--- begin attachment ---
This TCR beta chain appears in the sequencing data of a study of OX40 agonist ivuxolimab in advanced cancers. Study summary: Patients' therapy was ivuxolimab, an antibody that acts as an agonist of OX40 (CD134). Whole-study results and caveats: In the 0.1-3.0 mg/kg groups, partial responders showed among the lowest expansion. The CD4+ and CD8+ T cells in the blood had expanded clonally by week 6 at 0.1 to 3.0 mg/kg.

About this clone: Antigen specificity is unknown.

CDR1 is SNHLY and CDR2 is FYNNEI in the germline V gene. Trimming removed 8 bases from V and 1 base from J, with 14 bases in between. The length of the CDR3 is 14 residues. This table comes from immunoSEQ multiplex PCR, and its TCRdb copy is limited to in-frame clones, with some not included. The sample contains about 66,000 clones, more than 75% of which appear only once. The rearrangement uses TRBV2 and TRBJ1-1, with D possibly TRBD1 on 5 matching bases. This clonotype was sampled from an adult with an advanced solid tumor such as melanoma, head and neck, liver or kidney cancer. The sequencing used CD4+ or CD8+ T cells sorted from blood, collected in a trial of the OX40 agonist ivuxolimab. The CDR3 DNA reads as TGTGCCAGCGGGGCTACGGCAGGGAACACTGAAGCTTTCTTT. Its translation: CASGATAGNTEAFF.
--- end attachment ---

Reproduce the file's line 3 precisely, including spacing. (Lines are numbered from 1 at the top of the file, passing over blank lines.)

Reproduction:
CDR1 is SNHLY and CDR2 is FYNNEI in the germline V gene. Trimming removed 8 bases from V and 1 base from J, with 14 bases in between. The length of the CDR3 is 14 residues. This table comes from immunoSEQ multiplex PCR, and its TCRdb copy is limited to in-frame clones, with some not included. The sample contains about 66,000 clones, more than 75% of which appear only once. The rearrangement uses TRBV2 and TRBJ1-1, with D possibly TRBD1 on 5 matching bases. This clonotype was sampled from an adult with an advanced solid tumor such as melanoma, head and neck, liver or kidney cancer. The sequencing used CD4+ or CD8+ T cells sorted from blood, collected in a trial of the OX40 agonist ivuxolimab. The CDR3 DNA reads as TGTGCCAGCGGGGCTACGGCAGGGAACACTGAAGCTTTCTTT. Its translation: CASGATAGNTEAFF.